US Wheat Joins U.S. Marine Corps Founding Celebration in Hong KongThu, 03 Dec 2020 08:53:57 CST
Jeff Coey, USW Regional Vice President for China and Taiwan writes in the latest issue of USwheat.org on the Founding Celebration in Hong Kong
U.S. Wheat Associates (USW) staff and stakeholders often encounter embassy personnel while sharing information with the offices of ag affairs and USDA Agricultural Trade Offices (ATO) assigned to posts around the world. The overseas support of the U.S. State Department and USDA staff in markets with USW offices is essential to our mission to bring services and information to U.S. wheat buyers, wherever they may be. U.S. embassies and consulates are guarded by special U.S. Marine detachments who circulate on two- to three-year cycles to one of 181 posts around the world. Visitors to embassies will invariably pass through security that is handled primarily by local contractors. But every day at the final checkpoint, one or more U.S. Marines, usually dressed in fatigues, stand watch.
The U.S. Marine Corps was officially founded Nov. 10, 1775, and it has become customary in the 20th century to celebrate this founding wherever active duty Marines gather. Hong Kong, where USW also has an office, is no exception. USW was honored to donate the cake, made with U.S wheat flour, used in this year’s ceremony at the U.S. Consulate General in Hong Kong and Macau. As USW Regional Vice President for China and Taiwan, I attended the ceremony and, accompanied by ATO Attaché Ms. Alicia Hernandez, thanked the Marines on behalf of U.S. wheat farmers (photo above).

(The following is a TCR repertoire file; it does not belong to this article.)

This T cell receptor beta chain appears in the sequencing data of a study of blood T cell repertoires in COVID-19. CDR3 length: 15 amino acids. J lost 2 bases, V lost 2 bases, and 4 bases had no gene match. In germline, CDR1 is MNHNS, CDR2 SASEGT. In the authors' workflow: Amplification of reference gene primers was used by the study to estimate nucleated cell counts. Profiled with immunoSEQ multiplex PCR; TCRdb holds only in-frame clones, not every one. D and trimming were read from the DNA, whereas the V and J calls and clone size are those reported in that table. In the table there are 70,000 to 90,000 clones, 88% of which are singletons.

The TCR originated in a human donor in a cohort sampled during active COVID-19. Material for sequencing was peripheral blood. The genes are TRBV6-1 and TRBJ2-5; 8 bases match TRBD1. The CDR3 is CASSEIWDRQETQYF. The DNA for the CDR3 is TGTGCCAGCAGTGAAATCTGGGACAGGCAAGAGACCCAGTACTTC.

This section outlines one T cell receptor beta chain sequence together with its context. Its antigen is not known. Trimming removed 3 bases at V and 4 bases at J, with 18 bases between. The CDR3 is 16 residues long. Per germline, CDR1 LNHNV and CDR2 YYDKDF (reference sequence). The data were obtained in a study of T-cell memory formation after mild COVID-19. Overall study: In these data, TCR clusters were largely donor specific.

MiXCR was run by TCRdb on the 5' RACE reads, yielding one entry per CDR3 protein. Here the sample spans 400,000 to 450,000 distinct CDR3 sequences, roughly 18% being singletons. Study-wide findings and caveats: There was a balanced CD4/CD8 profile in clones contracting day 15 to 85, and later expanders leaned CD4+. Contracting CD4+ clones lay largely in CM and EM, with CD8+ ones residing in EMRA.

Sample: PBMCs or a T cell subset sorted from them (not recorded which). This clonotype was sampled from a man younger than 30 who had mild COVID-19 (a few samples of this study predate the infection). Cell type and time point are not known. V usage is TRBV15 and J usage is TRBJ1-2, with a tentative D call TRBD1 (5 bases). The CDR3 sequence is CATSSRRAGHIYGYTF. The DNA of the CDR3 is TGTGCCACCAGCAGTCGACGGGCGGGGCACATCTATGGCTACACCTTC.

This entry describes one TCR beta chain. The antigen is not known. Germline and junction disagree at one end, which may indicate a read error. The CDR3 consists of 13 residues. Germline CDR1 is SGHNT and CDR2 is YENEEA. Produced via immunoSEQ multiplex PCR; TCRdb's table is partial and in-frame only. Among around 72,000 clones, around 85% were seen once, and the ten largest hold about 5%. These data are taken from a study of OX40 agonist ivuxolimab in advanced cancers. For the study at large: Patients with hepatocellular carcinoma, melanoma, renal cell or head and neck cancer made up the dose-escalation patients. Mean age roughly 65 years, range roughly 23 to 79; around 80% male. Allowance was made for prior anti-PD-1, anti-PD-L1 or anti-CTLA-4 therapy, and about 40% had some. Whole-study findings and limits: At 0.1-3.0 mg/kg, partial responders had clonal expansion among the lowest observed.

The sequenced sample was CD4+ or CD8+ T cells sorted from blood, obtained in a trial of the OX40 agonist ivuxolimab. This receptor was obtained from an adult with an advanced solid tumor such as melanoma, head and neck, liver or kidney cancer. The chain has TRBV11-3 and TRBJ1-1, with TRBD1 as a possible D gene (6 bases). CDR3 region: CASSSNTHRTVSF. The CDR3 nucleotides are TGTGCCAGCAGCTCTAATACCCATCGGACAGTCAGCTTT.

The Master of Ceremonies, the head of consulate security and a non-active-duty Marine himself, gave the history behind the cake ceremony and then played a video by the Commandant of the U.S. Marine Corps, General David Berger, featuring stories from U.S. Marine Corps veterans sharing memories from their time in service.
The cake was then brought forward in a procession to the Guest of Honor, Consul General Hanscom Smith, and cut with a ceremonial sword, as is tradition, and served first to Smith. The next person served was the oldest Marine in the room, a 57-year old non-active-duty Marine, who in turn served a slice to the youngest Marine in the room, a 24-year old corporal.
After the Consul General made concluding remarks that thanked, among others, U.S. wheat farmers for their contribution. The ceremony concluded with an acapella performance of the Marine’s Hymn and all guests were invited to enjoy the cake and beverages.
While we often see these soldiers during our work and travels, it is rare to have the chance to converse with and thank them for their service, since making small talk is not part of their job description. USW is happy for the opportunity to get to know at least one detachment of the U.S. Marine Corps that help us do our work, and to express our thanks for their work at posts all over the globe.
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